Windows 10 crashes Linux on some computers, as some manufacturers have found and confirmed.
Microsoft’s relationship with free software and Linux in particular has never been too good; For decades, the nucleus created by Linus Torvalds has been a stone in the shoe, especially in the professional sector and not so much on the desktop.
However, that age of enmity seemed to be over, and with the release of Windows 10 a new era was promised. Microsoft loves Linux, they said from the company, and projects such as the inclusion of Ubuntu in Windows 10 seemed to confirm the change of mind.
The mystery of why Windows 10 blocks Linux
However, what has been discovered today not only goes completely against that message, but also seems a return to the era in which the Redmond people did everything possible, no matter how moral, to prevent us from using Linux.
It all started when several users bought a Lenovo brand ultrabook, such as the Yoga 900 ISK2 and other models, with the intention of installing a Linux distro instead of the pre-installed Windows 10, or in conjunction with it thanks to dual boot.
However, they soon realized something strange: the installer of any distro, like Ubuntu, is not able to detect hard drives of the computer, so it cannot be installed. Of course, they checked the BIOS for any option that was hiding hardware, but it wasn’t.
After doing some research, they discovered that Lenovo had arranged the included SSD in a somewhat strange RAID mode, by which Linux is not able to detect it; Interestingly, Windows also cannot see the default partitions, and needs special Lenovo drivers to function properly.
Not only that, but if you try to force AHCI mode by modifying the EFI, it automatically reverts to that RAID mode. For months, Lenovo laptop users have been left wondering what was going on, if it was a computer bug or if There was some darker reason behind.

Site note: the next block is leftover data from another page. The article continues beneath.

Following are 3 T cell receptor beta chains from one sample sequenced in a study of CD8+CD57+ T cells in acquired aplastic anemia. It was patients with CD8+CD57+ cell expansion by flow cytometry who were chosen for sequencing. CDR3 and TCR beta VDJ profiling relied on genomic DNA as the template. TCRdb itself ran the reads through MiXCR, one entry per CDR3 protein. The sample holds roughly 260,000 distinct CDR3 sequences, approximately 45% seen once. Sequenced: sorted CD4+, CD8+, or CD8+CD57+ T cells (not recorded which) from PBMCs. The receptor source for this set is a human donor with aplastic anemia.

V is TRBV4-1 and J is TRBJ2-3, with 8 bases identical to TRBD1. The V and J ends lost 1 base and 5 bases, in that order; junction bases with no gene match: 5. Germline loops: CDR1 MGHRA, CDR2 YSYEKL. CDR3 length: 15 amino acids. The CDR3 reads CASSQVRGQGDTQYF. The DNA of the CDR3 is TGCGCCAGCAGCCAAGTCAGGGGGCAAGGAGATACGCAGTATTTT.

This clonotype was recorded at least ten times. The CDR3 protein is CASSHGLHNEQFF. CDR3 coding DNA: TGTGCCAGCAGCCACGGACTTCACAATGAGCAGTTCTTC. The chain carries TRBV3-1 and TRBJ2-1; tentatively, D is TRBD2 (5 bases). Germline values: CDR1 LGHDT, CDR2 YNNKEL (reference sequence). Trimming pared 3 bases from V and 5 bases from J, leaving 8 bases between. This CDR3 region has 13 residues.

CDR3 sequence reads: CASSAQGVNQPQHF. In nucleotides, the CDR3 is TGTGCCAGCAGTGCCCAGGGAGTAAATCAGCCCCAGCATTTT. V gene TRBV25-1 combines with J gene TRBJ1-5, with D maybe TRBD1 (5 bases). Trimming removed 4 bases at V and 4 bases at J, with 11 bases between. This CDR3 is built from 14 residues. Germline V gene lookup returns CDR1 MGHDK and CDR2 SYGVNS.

An agreement between Microsoft and manufacturers that blocks our computers
Finally, thanks to an official response from Lenovo, we know the harsh truth: Linux is locked on Lenovo ultrabooks as part of a deal with Microsoft. Although the representative has not specified what type of agreement it is, we know that everything is due to the version of Windows 10 included.
Lenovo and other manufacturers’ ultrabooks Windows 10 Signature Edition is pre-installed, a special version of the system that Microsoft originally introduced as performance-focused.
The basic idea is that this Windows 10 does not bring any bloatware Nor any of the pre-installed programs that usually come with any laptop or personal computer. At the time, comparisons were even made with Google’s Nexus phones, which bring Android without any layer of customization or added apps.
But that is not the only thing; apparently manufacturers have to sign an agreement with microsoft to make sure that user cannot install alternative system on Windows 10 Signature Edition computers. The reason is unknown, but something tells me that it is because Signature Edition licenses probably cost manufacturers less.
By not including bloatware, Microsoft is also losing revenue, and so wants to ensure that we don’t change systems at the first change.
Whatever the reason, the logical conclusion is that Windows 10 blocks Linux, at night and treacherous. I can’t think of any excuse with which the giant could convince us that this agreement with the manufacturers is a good thing for the user, because it seems like a story out of a parody news website; But no, it is very real, and now that the first manufacturer has officially admitted that it is, it remains to be seen what the reaction of those involved will be.
At the moment, if you plan to install Linux on your computer, the best thing you can do is run away from ultrabooks and find out if a computer has Windows 10 Signature Edition before buying it.
Updated: Microsoft and Lenovo respond
Both Microsoft and Lenovo have stepped into the controversy, and Neither has denied that Linux cannot be installed on ultrabooks with Windows 10 Signature Edition.
Lenovo has been the vaguest with the details, simply pointing out that its computers have been specially designed and tested with Windows 10, and that your Yoga needs complex and specific drivers to function properly they are not supported by Linux.
Lenovo claims that does not specifically block Linux, although the solution it provides is to buy a different device from the list of Lenovo computers compatible with Linux.
For its part, Microsoft has been more direct, simply saying that Lenovo has adopted RAID on SSD on some products, and that requires additional steps to achieve compatibility. Finally, it ensures that the news of problems related to Windows 10 Signature Edition are incorrect, without giving more details.
Neither company has commented on Lenovo’s initial explanation of its agreement with Microsoft to lock the device.